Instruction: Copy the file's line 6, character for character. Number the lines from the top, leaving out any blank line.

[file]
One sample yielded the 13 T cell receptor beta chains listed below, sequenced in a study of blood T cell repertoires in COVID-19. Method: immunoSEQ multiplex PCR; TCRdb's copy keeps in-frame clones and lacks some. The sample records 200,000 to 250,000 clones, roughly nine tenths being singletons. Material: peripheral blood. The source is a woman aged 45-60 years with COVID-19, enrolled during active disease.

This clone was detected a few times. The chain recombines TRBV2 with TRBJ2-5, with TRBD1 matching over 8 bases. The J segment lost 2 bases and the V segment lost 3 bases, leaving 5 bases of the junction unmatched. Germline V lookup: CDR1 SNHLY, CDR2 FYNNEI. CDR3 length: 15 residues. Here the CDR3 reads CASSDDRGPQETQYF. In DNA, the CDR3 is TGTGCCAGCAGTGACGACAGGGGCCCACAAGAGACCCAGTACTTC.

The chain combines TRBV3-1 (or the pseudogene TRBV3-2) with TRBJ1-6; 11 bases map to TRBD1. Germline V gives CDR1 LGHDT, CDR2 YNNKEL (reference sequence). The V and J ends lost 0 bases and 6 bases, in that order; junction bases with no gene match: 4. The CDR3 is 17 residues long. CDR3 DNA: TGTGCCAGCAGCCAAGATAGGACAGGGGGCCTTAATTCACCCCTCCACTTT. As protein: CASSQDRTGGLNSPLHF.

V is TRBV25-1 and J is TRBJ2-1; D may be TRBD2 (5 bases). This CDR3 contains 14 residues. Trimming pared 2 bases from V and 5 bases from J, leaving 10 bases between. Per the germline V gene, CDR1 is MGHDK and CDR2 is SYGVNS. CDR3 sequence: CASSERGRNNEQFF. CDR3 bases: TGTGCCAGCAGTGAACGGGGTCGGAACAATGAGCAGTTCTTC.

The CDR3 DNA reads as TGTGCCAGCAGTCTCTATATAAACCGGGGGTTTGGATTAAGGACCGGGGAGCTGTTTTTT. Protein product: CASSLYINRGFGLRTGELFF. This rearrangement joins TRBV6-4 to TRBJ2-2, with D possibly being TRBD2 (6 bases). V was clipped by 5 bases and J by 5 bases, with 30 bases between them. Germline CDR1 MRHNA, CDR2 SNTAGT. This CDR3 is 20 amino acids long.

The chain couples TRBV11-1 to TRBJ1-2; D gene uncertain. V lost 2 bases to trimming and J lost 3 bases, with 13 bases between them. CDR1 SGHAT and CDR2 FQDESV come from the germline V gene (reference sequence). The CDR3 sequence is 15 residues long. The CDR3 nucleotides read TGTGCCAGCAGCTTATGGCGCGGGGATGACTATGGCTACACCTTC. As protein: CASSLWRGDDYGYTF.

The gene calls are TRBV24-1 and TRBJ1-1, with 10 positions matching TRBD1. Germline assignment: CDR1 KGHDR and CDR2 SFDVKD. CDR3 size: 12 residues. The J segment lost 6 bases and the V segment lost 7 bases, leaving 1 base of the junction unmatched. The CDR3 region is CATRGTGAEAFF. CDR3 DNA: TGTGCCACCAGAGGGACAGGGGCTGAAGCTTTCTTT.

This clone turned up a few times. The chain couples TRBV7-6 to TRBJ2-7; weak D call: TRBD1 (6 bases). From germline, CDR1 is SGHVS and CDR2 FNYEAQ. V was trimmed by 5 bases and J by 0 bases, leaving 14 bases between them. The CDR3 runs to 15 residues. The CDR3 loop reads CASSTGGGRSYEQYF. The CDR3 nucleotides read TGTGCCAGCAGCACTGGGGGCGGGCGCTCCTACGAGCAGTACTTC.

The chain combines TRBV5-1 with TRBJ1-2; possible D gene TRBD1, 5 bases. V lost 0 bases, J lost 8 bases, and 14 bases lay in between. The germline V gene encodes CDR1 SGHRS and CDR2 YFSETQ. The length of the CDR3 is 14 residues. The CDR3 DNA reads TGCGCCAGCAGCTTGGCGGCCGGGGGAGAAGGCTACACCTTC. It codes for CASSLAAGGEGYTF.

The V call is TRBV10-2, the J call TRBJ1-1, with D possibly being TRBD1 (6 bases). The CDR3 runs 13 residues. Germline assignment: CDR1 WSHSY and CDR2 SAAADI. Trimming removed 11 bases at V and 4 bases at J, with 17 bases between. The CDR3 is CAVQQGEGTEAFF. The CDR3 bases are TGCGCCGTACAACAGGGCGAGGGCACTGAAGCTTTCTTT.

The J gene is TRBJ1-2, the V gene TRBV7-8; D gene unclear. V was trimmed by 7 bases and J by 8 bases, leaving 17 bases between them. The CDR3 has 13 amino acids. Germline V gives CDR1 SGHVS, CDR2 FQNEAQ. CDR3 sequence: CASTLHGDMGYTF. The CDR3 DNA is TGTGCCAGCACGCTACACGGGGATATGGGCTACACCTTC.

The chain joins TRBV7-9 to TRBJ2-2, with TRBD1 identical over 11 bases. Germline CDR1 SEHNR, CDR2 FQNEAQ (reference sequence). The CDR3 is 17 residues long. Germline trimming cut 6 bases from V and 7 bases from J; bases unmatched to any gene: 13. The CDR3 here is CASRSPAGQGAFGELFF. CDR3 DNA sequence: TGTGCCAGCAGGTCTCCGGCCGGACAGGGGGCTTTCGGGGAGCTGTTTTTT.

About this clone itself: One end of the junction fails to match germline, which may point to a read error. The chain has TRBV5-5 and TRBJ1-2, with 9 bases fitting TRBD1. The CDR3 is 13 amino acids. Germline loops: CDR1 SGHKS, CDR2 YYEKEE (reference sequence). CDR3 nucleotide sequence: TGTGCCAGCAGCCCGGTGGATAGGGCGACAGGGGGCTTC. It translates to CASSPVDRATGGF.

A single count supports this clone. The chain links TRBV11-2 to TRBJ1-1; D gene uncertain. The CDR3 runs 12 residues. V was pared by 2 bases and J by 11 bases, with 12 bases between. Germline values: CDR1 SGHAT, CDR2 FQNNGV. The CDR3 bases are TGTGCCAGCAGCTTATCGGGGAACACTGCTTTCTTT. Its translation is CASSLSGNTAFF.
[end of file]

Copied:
The chain couples TRBV11-1 to TRBJ1-2; D gene uncertain. V lost 2 bases to trimming and J lost 3 bases, with 13 bases between them. CDR1 SGHAT and CDR2 FQDESV come from the germline V gene (reference sequence). The CDR3 sequence is 15 residues long. The CDR3 nucleotides read TGTGCCAGCAGCTTATGGCGCGGGGATGACTATGGCTACACCTTC. As protein: CASSLWRGDDYGYTF.